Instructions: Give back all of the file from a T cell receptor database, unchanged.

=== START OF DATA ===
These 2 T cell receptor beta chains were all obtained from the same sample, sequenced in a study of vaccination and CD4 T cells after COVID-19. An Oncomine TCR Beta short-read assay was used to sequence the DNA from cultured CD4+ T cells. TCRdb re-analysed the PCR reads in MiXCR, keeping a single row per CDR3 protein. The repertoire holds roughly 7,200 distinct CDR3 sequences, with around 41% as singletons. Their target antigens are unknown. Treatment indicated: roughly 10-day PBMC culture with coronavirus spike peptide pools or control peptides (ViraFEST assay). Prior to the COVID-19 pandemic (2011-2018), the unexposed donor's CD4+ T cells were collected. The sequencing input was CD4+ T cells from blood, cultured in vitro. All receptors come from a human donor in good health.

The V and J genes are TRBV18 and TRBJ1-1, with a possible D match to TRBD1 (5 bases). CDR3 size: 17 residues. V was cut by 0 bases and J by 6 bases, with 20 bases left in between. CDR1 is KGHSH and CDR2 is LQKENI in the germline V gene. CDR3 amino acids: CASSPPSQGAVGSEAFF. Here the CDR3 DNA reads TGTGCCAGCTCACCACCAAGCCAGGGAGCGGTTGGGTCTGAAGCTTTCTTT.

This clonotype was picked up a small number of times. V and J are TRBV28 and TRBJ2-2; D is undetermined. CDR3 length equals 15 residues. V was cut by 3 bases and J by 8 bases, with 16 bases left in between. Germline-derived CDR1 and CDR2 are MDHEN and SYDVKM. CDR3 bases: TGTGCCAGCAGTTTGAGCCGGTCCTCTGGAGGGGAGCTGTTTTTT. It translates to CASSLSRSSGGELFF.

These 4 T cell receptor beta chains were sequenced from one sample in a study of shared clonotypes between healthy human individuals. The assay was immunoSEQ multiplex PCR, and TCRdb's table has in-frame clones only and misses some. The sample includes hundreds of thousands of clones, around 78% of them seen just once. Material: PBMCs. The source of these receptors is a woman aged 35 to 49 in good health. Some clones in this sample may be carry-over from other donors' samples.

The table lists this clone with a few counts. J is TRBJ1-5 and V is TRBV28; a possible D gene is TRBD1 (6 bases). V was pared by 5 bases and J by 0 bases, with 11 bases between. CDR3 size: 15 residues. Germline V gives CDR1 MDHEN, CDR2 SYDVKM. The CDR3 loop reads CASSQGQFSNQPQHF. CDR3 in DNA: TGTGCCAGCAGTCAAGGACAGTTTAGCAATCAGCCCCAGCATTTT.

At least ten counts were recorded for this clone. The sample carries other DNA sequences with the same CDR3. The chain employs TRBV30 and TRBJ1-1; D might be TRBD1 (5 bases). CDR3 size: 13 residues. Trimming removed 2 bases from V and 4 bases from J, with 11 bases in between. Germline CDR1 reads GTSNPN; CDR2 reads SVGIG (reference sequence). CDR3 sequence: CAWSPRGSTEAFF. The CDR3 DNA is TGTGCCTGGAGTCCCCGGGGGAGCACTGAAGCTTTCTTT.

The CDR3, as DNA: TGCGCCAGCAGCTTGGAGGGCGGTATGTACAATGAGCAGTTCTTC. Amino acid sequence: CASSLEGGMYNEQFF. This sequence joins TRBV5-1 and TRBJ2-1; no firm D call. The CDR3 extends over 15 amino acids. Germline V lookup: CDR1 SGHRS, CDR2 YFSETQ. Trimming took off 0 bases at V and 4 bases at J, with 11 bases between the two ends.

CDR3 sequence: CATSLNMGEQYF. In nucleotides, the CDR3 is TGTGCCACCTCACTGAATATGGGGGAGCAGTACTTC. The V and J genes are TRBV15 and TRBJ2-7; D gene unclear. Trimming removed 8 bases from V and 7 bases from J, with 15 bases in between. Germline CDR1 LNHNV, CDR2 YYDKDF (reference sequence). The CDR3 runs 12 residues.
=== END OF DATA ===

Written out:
These 2 T cell receptor beta chains were all obtained from the same sample, sequenced in a study of vaccination and CD4 T cells after COVID-19. An Oncomine TCR Beta short-read assay was used to sequence the DNA from cultured CD4+ T cells. TCRdb re-analysed the PCR reads in MiXCR, keeping a single row per CDR3 protein. The repertoire holds roughly 7,200 distinct CDR3 sequences, with around 41% as singletons. Their target antigens are unknown. Treatment indicated: roughly 10-day PBMC culture with coronavirus spike peptide pools or control peptides (ViraFEST assay). Prior to the COVID-19 pandemic (2011-2018), the unexposed donor's CD4+ T cells were collected. The sequencing input was CD4+ T cells from blood, cultured in vitro. All receptors come from a human donor in good health.

The V and J genes are TRBV18 and TRBJ1-1, with a possible D match to TRBD1 (5 bases). CDR3 size: 17 residues. V was cut by 0 bases and J by 6 bases, with 20 bases left in between. CDR1 is KGHSH and CDR2 is LQKENI in the germline V gene. CDR3 amino acids: CASSPPSQGAVGSEAFF. Here the CDR3 DNA reads TGTGCCAGCTCACCACCAAGCCAGGGAGCGGTTGGGTCTGAAGCTTTCTTT.

This clonotype was picked up a small number of times. V and J are TRBV28 and TRBJ2-2; D is undetermined. CDR3 length equals 15 residues. V was cut by 3 bases and J by 8 bases, with 16 bases left in between. Germline-derived CDR1 and CDR2 are MDHEN and SYDVKM. CDR3 bases: TGTGCCAGCAGTTTGAGCCGGTCCTCTGGAGGGGAGCTGTTTTTT. It translates to CASSLSRSSGGELFF.

These 4 T cell receptor beta chains were sequenced from one sample in a study of shared clonotypes between healthy human individuals. The assay was immunoSEQ multiplex PCR, and TCRdb's table has in-frame clones only and misses some. The sample includes hundreds of thousands of clones, around 78% of them seen just once. Material: PBMCs. The source of these receptors is a woman aged 35 to 49 in good health. Some clones in this sample may be carry-over from other donors' samples.

The table lists this clone with a few counts. J is TRBJ1-5 and V is TRBV28; a possible D gene is TRBD1 (6 bases). V was pared by 5 bases and J by 0 bases, with 11 bases between. CDR3 size: 15 residues. Germline V gives CDR1 MDHEN, CDR2 SYDVKM. The CDR3 loop reads CASSQGQFSNQPQHF. CDR3 in DNA: TGTGCCAGCAGTCAAGGACAGTTTAGCAATCAGCCCCAGCATTTT.

At least ten counts were recorded for this clone. The sample carries other DNA sequences with the same CDR3. The chain employs TRBV30 and TRBJ1-1; D might be TRBD1 (5 bases). CDR3 size: 13 residues. Trimming removed 2 bases from V and 4 bases from J, with 11 bases in between. Germline CDR1 reads GTSNPN; CDR2 reads SVGIG (reference sequence). CDR3 sequence: CAWSPRGSTEAFF. The CDR3 DNA is TGTGCCTGGAGTCCCCGGGGGAGCACTGAAGCTTTCTTT.

The CDR3, as DNA: TGCGCCAGCAGCTTGGAGGGCGGTATGTACAATGAGCAGTTCTTC. Amino acid sequence: CASSLEGGMYNEQFF. This sequence joins TRBV5-1 and TRBJ2-1; no firm D call. The CDR3 extends over 15 amino acids. Germline V lookup: CDR1 SGHRS, CDR2 YFSETQ. Trimming took off 0 bases at V and 4 bases at J, with 11 bases between the two ends.

CDR3 sequence: CATSLNMGEQYF. In nucleotides, the CDR3 is TGTGCCACCTCACTGAATATGGGGGAGCAGTACTTC. The V and J genes are TRBV15 and TRBJ2-7; D gene unclear. Trimming removed 8 bases from V and 7 bases from J, with 15 bases in between. Germline CDR1 LNHNV, CDR2 YYDKDF (reference sequence). The CDR3 runs 12 residues.